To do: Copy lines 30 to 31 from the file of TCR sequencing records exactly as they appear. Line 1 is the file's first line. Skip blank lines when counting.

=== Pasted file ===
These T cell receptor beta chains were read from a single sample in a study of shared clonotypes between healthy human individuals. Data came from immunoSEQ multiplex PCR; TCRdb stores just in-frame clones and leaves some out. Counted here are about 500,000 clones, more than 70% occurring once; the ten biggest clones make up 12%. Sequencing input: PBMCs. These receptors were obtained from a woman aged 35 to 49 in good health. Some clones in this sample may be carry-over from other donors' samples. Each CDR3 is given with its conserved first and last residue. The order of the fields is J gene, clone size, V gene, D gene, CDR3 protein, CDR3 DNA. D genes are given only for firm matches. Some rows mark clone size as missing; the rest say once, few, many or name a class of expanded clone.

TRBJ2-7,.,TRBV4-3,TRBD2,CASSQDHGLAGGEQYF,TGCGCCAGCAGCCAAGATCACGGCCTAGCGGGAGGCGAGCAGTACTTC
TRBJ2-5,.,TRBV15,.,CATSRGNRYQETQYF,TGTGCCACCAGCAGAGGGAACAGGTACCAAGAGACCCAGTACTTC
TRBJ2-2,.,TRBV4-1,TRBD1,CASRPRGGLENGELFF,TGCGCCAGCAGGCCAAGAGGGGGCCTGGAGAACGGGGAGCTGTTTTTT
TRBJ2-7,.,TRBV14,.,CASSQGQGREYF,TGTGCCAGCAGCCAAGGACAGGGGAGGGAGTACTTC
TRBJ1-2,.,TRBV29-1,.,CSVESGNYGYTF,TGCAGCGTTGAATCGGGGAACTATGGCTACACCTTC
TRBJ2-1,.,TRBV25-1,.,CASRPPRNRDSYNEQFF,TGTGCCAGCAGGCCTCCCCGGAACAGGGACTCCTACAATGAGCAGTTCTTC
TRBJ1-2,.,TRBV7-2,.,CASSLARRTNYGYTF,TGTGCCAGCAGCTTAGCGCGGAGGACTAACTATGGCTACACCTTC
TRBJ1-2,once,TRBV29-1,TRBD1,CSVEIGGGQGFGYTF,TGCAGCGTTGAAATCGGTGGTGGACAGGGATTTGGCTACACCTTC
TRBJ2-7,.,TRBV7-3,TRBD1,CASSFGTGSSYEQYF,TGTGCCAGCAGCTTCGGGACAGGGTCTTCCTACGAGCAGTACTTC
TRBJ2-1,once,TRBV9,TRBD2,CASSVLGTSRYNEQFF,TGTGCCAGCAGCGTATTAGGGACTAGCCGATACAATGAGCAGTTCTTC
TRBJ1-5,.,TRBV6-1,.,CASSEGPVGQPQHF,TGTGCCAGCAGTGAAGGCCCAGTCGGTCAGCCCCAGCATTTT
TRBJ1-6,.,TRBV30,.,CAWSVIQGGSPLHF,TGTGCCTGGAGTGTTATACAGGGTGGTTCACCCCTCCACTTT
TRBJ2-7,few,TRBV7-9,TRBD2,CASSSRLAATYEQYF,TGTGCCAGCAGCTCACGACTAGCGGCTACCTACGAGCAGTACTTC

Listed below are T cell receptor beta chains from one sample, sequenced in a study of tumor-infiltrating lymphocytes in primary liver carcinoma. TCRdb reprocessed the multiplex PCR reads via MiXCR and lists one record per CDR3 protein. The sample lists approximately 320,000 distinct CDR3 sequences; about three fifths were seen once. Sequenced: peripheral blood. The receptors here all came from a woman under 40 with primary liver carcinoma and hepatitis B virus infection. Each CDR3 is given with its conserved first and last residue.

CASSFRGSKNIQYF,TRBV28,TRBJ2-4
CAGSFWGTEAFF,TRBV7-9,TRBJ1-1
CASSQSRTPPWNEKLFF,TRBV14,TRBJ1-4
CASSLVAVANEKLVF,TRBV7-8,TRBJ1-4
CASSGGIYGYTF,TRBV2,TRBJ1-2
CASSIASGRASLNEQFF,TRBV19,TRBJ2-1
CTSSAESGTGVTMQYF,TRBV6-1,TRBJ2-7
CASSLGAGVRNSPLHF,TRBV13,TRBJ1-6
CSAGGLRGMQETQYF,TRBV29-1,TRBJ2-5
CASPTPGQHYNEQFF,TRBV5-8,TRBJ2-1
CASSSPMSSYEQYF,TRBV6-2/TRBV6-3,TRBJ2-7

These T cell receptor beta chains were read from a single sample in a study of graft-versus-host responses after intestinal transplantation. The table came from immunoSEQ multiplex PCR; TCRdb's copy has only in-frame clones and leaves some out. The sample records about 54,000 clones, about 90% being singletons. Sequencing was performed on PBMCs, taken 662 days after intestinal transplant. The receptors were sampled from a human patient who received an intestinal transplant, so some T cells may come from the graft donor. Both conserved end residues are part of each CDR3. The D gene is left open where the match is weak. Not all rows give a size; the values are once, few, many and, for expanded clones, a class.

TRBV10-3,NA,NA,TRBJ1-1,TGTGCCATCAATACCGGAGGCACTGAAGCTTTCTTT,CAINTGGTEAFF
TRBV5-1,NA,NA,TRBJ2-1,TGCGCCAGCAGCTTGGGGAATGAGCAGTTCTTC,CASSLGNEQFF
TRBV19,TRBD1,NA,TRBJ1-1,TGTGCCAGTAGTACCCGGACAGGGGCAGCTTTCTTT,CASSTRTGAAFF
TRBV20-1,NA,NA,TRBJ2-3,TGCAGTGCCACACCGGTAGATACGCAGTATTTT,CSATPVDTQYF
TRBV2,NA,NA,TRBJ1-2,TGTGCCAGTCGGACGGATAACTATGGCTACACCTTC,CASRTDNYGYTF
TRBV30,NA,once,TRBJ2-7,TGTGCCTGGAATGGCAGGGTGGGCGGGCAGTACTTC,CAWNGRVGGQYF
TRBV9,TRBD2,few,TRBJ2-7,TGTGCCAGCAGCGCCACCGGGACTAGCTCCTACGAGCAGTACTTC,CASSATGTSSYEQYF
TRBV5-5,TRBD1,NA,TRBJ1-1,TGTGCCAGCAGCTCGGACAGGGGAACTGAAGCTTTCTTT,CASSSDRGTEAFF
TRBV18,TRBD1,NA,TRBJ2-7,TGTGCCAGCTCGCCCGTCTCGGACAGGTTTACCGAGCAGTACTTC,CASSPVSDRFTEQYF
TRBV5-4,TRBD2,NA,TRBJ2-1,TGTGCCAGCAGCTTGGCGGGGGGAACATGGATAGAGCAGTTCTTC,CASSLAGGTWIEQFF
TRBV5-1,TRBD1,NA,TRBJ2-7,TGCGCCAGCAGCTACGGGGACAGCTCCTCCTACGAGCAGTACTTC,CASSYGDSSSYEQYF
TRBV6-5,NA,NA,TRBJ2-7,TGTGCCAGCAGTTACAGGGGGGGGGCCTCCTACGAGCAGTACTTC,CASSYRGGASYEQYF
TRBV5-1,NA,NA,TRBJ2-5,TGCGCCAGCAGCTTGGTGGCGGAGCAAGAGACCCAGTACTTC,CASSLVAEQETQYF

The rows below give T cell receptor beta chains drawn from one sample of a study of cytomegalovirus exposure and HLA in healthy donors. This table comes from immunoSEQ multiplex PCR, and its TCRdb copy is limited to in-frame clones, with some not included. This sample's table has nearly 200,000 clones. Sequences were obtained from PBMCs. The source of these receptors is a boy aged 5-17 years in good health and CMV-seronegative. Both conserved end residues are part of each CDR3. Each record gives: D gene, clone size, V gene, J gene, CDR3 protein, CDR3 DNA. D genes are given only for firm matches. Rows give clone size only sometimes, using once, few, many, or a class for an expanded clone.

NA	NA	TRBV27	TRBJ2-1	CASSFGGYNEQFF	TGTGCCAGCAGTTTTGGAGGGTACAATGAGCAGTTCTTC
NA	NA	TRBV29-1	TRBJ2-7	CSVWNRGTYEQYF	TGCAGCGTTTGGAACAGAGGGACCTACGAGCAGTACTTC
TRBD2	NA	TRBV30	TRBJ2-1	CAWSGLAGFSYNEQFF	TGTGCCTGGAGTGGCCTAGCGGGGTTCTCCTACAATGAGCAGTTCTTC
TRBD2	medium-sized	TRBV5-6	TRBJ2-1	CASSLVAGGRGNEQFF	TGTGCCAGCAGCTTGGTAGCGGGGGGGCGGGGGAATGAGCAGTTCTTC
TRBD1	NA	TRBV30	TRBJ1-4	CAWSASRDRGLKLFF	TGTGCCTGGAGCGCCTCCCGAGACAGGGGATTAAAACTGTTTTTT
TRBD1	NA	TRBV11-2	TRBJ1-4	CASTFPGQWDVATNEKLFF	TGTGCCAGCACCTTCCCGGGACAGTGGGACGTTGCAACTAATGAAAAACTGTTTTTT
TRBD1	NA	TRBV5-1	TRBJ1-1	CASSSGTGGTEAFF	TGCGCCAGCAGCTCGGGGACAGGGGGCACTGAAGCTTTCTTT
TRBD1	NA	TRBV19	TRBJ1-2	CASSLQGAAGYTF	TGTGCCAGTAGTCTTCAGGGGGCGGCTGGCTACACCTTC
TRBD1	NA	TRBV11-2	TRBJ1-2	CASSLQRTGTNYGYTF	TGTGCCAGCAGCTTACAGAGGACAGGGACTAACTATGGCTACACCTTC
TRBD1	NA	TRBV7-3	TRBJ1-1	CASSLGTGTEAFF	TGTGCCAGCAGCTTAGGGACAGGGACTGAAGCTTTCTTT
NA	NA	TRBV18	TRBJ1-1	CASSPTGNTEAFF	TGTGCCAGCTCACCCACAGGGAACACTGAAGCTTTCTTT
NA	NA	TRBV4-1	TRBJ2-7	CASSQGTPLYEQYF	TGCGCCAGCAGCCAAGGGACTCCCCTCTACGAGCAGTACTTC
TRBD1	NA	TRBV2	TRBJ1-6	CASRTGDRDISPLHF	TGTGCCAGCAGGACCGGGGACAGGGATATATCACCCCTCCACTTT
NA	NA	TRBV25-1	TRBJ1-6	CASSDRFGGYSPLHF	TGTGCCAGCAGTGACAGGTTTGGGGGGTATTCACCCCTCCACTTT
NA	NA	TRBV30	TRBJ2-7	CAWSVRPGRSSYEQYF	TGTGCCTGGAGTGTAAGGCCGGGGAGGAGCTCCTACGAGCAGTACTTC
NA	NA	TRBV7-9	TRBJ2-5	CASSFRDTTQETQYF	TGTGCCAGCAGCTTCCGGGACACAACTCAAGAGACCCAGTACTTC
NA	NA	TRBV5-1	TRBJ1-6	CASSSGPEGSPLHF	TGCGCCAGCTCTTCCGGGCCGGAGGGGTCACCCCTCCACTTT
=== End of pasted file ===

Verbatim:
TRBV19,TRBD1,NA,TRBJ1-1,TGTGCCAGTAGTACCCGGACAGGGGCAGCTTTCTTT,CASSTRTGAAFF
TRBV20-1,NA,NA,TRBJ2-3,TGCAGTGCCACACCGGTAGATACGCAGTATTTT,CSATPVDTQYF